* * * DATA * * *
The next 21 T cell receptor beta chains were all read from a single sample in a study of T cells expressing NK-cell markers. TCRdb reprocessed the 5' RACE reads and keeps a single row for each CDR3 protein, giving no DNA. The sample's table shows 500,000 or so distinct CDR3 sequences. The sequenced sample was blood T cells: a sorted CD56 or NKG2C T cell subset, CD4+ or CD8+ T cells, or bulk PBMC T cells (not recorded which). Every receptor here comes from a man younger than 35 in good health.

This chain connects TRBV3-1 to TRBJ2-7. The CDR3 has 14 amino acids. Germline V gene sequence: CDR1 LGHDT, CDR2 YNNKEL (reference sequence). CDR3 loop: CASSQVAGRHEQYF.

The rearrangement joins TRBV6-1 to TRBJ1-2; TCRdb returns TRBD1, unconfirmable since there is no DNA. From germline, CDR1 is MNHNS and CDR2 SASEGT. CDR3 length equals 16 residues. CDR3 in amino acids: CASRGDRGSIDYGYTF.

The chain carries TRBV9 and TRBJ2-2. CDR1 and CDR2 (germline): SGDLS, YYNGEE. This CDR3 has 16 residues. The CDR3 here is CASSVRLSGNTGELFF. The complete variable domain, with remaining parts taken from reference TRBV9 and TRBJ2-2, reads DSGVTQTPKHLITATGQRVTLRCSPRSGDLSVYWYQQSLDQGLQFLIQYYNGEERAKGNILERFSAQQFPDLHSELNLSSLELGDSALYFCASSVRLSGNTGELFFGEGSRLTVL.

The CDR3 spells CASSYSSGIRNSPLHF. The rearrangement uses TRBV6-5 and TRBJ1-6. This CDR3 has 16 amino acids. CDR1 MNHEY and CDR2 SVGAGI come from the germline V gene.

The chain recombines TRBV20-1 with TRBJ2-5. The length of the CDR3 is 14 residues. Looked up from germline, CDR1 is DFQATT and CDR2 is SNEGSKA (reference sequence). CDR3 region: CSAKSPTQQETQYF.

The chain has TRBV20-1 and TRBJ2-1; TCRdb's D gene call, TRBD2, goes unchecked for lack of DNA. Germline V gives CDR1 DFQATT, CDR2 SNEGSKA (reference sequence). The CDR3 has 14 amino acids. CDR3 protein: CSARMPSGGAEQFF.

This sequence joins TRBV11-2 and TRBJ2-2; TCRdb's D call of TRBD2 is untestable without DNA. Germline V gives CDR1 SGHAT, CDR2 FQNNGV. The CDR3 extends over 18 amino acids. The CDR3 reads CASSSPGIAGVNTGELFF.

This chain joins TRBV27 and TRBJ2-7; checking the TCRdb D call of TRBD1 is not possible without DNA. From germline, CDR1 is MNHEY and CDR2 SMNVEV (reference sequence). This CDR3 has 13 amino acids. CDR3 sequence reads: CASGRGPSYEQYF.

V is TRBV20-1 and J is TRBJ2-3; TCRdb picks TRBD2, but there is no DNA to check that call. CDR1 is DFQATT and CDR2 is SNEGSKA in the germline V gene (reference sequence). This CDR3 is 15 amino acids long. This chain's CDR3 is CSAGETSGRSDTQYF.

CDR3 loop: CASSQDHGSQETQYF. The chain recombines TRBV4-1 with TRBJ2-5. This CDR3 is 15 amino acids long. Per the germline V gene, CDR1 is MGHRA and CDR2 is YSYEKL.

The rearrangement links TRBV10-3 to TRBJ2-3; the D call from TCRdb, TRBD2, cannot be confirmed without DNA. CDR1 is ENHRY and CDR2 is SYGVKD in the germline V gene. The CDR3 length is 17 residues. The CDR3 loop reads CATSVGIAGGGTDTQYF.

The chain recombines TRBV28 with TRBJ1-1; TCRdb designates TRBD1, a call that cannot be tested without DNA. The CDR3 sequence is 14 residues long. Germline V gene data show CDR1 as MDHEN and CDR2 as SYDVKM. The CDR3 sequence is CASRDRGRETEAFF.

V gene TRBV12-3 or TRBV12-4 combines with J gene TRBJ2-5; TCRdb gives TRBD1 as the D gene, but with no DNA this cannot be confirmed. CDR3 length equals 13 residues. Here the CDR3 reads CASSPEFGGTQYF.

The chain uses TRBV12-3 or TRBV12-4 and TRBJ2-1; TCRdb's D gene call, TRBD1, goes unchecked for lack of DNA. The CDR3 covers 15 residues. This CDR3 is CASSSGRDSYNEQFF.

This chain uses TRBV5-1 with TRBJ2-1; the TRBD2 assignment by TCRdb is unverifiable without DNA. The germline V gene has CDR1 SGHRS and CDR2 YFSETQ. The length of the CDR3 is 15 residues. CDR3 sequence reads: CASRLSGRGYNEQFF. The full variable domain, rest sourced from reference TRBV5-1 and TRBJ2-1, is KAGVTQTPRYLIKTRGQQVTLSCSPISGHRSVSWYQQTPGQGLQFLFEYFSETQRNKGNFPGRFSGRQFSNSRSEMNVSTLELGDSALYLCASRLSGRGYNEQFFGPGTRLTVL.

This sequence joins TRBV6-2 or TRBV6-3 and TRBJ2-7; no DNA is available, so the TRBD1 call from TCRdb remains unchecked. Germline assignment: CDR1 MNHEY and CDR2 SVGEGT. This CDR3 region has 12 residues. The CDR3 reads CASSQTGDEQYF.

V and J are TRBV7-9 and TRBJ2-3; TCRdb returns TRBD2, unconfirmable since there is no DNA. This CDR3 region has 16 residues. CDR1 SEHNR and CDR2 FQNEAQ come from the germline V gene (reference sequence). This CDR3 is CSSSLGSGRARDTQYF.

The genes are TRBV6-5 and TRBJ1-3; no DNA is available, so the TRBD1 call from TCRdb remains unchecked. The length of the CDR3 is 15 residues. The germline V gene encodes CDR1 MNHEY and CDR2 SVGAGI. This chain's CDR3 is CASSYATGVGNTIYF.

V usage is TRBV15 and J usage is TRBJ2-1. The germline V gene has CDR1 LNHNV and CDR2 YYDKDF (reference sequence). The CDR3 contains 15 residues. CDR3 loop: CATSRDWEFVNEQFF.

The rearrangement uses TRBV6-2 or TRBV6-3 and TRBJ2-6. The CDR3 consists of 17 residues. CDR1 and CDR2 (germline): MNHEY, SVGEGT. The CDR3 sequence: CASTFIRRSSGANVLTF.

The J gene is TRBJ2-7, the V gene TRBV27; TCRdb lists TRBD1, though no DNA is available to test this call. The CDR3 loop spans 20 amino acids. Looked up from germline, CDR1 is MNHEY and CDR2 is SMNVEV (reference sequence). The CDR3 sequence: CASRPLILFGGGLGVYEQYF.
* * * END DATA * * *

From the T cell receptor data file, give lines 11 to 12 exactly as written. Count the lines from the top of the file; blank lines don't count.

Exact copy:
CDR3 loop: CASSQDHGSQETQYF. The chain recombines TRBV4-1 with TRBJ2-5. This CDR3 is 15 amino acids long. Per the germline V gene, CDR1 is MGHRA and CDR2 is YSYEKL.

The rearrangement links TRBV10-3 to TRBJ2-3; the D call from TCRdb, TRBD2, cannot be confirmed without DNA. CDR1 is ENHRY and CDR2 is SYGVKD in the germline V gene. The CDR3 length is 17 residues. The CDR3 loop reads CATSVGIAGGGTDTQYF.